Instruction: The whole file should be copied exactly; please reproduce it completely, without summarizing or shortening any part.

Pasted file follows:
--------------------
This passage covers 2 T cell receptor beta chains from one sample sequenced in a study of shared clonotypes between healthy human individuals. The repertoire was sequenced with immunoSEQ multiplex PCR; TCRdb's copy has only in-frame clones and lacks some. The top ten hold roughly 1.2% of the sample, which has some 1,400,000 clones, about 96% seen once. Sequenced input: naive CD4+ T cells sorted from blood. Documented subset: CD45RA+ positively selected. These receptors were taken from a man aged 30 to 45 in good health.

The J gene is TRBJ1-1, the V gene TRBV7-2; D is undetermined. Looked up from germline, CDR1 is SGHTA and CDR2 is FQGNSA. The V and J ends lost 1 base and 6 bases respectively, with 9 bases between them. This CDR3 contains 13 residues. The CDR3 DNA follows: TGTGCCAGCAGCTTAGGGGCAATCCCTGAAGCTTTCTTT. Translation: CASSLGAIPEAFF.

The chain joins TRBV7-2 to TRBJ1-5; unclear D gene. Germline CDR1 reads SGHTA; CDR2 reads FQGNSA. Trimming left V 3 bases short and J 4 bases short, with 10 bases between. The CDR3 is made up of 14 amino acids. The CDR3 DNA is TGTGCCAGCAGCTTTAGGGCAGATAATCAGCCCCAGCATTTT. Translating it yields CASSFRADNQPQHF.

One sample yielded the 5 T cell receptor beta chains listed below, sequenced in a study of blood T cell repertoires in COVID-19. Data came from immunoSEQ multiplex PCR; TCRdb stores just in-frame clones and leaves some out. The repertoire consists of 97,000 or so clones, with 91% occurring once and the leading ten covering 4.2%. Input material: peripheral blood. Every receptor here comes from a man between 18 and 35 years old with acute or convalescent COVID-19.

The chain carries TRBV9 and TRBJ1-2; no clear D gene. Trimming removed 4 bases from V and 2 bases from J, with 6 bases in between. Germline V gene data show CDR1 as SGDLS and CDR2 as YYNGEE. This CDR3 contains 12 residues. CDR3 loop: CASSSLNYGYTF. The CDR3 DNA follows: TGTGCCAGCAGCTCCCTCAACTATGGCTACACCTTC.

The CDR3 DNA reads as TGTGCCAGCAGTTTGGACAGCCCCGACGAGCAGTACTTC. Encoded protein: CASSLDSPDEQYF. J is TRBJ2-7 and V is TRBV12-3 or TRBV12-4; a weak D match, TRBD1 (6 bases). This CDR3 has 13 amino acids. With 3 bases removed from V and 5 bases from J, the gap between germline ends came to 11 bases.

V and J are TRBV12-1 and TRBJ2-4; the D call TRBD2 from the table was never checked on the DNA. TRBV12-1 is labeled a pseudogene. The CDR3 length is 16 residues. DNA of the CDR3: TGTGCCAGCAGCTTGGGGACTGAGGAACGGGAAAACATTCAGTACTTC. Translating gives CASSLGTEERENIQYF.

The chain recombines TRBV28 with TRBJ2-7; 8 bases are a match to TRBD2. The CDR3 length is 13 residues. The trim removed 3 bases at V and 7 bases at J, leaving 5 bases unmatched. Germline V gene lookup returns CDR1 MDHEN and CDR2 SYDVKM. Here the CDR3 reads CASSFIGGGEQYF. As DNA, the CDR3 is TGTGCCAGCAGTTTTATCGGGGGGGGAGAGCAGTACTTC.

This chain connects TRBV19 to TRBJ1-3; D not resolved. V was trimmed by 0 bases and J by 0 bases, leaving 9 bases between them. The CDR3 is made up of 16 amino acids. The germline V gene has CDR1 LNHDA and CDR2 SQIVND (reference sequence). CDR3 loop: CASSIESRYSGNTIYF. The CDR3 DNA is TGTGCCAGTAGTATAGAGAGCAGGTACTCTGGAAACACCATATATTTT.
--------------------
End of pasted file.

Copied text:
This passage covers 2 T cell receptor beta chains from one sample sequenced in a study of shared clonotypes between healthy human individuals. The repertoire was sequenced with immunoSEQ multiplex PCR; TCRdb's copy has only in-frame clones and lacks some. The top ten hold roughly 1.2% of the sample, which has some 1,400,000 clones, about 96% seen once. Sequenced input: naive CD4+ T cells sorted from blood. Documented subset: CD45RA+ positively selected. These receptors were taken from a man aged 30 to 45 in good health.

The J gene is TRBJ1-1, the V gene TRBV7-2; D is undetermined. Looked up from germline, CDR1 is SGHTA and CDR2 is FQGNSA. The V and J ends lost 1 base and 6 bases respectively, with 9 bases between them. This CDR3 contains 13 residues. The CDR3 DNA follows: TGTGCCAGCAGCTTAGGGGCAATCCCTGAAGCTTTCTTT. Translation: CASSLGAIPEAFF.

The chain joins TRBV7-2 to TRBJ1-5; unclear D gene. Germline CDR1 reads SGHTA; CDR2 reads FQGNSA. Trimming left V 3 bases short and J 4 bases short, with 10 bases between. The CDR3 is made up of 14 amino acids. The CDR3 DNA is TGTGCCAGCAGCTTTAGGGCAGATAATCAGCCCCAGCATTTT. Translating it yields CASSFRADNQPQHF.

One sample yielded the 5 T cell receptor beta chains listed below, sequenced in a study of blood T cell repertoires in COVID-19. Data came from immunoSEQ multiplex PCR; TCRdb stores just in-frame clones and leaves some out. The repertoire consists of 97,000 or so clones, with 91% occurring once and the leading ten covering 4.2%. Input material: peripheral blood. Every receptor here comes from a man between 18 and 35 years old with acute or convalescent COVID-19.

The chain carries TRBV9 and TRBJ1-2; no clear D gene. Trimming removed 4 bases from V and 2 bases from J, with 6 bases in between. Germline V gene data show CDR1 as SGDLS and CDR2 as YYNGEE. This CDR3 contains 12 residues. CDR3 loop: CASSSLNYGYTF. The CDR3 DNA follows: TGTGCCAGCAGCTCCCTCAACTATGGCTACACCTTC.

The CDR3 DNA reads as TGTGCCAGCAGTTTGGACAGCCCCGACGAGCAGTACTTC. Encoded protein: CASSLDSPDEQYF. J is TRBJ2-7 and V is TRBV12-3 or TRBV12-4; a weak D match, TRBD1 (6 bases). This CDR3 has 13 amino acids. With 3 bases removed from V and 5 bases from J, the gap between germline ends came to 11 bases.

V and J are TRBV12-1 and TRBJ2-4; the D call TRBD2 from the table was never checked on the DNA. TRBV12-1 is labeled a pseudogene. The CDR3 length is 16 residues. DNA of the CDR3: TGTGCCAGCAGCTTGGGGACTGAGGAACGGGAAAACATTCAGTACTTC. Translating gives CASSLGTEERENIQYF.

The chain recombines TRBV28 with TRBJ2-7; 8 bases are a match to TRBD2. The CDR3 length is 13 residues. The trim removed 3 bases at V and 7 bases at J, leaving 5 bases unmatched. Germline V gene lookup returns CDR1 MDHEN and CDR2 SYDVKM. Here the CDR3 reads CASSFIGGGEQYF. As DNA, the CDR3 is TGTGCCAGCAGTTTTATCGGGGGGGGAGAGCAGTACTTC.

This chain connects TRBV19 to TRBJ1-3; D not resolved. V was trimmed by 0 bases and J by 0 bases, leaving 9 bases between them. The CDR3 is made up of 16 amino acids. The germline V gene has CDR1 LNHDA and CDR2 SQIVND (reference sequence). CDR3 loop: CASSIESRYSGNTIYF. The CDR3 DNA is TGTGCCAGTAGTATAGAGAGCAGGTACTCTGGAAACACCATATATTTT.